Rosuvastatin's expanded indication draws criticism

April 15, 2010

Following FDA?s expanded indication for rosuvastatin (Crestor, AstraZeneca) in February, the drug?s producer now plans to extend the market for the drug by offering it as a preventive measure to people who do not have cholesterol issues.

Following FDA’s expanded indication for rosuvastatin (Crestor, AstraZeneca) in February, the drug’s producer now plans to extend the market for the drug by offering it as a preventive measure to people who do not have cholesterol issues.

FDA’s recent approval was based on findings from the Justification for the Use of statins in Primary prevention: an Intervention Trial Evaluating Rosuvastatin (JUPITER) study. The trial included men aged >50 and women aged >60 with normal cholesterol and a C-reactive protein of 2 or more.

Results indicated that rosuvastatin lowered heart attack risk by 54%, stroke by 48%, and arterial revascularization by 46% among healthy individuals.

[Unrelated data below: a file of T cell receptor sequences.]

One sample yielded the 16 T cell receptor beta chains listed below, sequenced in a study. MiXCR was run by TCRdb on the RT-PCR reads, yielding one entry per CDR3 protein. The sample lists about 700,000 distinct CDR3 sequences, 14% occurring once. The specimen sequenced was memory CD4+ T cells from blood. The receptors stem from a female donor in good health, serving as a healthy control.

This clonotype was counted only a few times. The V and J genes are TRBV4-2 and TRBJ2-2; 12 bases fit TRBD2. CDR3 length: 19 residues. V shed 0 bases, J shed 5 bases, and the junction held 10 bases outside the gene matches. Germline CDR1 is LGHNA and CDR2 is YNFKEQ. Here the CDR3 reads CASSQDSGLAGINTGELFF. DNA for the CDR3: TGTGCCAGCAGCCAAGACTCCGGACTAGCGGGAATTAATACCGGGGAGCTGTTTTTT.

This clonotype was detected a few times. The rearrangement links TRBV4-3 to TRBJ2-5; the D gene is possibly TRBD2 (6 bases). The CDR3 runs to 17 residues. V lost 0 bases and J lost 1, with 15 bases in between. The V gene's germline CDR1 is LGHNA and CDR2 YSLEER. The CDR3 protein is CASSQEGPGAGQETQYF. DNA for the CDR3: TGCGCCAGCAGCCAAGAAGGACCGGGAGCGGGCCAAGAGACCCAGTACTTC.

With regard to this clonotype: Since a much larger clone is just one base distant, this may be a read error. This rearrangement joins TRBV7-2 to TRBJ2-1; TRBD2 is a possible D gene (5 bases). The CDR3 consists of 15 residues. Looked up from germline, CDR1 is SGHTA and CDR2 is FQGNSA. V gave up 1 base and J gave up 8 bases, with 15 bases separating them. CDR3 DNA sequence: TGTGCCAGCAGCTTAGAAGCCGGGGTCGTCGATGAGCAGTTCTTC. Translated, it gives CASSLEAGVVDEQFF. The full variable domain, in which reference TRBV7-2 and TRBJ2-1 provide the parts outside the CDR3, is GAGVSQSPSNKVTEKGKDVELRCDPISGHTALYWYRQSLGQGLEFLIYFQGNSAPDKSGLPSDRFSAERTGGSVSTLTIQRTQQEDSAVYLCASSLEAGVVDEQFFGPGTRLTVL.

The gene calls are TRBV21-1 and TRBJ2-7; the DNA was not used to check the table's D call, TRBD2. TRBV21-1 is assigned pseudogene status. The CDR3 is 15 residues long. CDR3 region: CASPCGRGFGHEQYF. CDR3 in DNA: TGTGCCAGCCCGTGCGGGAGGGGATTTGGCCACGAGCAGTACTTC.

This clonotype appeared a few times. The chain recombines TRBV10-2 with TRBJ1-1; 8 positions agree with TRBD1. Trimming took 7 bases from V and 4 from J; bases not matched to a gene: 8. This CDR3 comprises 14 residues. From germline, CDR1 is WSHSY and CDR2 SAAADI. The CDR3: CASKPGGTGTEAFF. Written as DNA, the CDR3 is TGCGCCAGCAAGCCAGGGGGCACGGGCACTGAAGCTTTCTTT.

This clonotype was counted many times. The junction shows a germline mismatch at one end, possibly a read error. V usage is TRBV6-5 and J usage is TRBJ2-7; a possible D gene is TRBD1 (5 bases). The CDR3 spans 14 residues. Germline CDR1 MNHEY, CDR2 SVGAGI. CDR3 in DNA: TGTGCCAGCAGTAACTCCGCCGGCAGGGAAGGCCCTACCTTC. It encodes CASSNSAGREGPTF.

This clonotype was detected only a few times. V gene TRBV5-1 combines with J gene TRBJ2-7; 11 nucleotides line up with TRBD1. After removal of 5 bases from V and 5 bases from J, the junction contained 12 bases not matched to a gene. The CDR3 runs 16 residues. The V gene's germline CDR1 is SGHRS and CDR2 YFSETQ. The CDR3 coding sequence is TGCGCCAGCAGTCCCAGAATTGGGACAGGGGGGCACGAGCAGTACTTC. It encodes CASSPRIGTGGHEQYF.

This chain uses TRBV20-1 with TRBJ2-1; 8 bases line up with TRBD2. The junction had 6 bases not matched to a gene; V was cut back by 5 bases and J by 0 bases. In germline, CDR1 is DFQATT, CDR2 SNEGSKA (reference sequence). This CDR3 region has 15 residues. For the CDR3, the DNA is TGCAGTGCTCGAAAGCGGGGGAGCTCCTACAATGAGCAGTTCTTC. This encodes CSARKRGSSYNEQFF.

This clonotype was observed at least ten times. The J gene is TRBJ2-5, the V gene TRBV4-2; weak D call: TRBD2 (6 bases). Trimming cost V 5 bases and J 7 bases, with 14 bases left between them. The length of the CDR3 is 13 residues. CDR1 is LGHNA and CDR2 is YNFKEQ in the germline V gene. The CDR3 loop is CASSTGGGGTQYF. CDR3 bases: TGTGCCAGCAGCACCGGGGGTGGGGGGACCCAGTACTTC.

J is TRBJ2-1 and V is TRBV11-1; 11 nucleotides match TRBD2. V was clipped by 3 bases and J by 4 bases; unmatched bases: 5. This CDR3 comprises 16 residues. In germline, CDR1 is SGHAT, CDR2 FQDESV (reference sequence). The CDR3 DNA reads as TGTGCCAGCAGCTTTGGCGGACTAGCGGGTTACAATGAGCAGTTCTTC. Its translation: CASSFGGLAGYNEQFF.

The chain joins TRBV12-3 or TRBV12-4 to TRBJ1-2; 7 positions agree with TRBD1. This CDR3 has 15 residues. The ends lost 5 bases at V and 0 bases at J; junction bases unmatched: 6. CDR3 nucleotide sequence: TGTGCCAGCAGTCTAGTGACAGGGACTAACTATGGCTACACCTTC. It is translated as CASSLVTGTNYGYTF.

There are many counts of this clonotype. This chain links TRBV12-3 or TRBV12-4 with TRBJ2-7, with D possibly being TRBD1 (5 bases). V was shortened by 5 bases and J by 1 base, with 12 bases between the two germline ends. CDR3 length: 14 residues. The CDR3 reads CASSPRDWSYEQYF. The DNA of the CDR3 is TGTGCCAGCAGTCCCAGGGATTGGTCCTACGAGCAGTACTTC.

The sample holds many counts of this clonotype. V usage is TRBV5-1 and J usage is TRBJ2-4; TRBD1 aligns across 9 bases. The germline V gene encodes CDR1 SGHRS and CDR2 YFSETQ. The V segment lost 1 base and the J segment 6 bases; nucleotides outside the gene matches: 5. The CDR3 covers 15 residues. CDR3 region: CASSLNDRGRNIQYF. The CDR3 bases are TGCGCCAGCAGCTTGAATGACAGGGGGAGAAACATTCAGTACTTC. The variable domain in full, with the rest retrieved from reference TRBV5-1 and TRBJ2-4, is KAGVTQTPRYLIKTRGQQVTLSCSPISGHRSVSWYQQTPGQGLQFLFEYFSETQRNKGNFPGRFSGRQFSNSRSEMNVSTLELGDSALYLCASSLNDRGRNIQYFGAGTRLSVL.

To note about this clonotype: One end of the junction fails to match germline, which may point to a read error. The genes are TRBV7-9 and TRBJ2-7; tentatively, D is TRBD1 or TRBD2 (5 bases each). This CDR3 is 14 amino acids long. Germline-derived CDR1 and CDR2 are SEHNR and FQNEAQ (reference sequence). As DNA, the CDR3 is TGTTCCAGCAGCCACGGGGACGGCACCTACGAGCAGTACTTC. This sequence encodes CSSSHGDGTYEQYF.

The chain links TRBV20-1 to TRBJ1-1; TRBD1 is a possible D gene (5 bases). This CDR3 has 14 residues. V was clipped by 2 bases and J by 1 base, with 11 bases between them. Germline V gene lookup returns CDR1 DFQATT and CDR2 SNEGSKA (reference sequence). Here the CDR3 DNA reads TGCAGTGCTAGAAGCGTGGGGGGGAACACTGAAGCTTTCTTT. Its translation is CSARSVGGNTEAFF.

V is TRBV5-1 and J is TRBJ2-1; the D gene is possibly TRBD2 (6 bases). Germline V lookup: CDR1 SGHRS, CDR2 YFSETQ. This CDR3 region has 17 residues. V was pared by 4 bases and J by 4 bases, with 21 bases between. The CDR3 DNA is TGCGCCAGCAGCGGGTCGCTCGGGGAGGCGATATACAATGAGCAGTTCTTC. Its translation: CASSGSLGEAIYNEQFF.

Medical experts call into question the propriety of allowing people without cholesterol or heart issues greater use of the drug. Experts contend that a regimen of drugs only will not necessarily prevent disease. However, a balanced diet, weight loss, smoking cessation, and other lifestyle changes can be preventive and carry no risks. Experts also argue that use of the drug will lead only to modest reduction in the number of strokes, heart attacks, or deaths in the United States.

Potential side effects of rosuvastatin include muscle aches, liver problems, and greater risk of type 2 diabetes.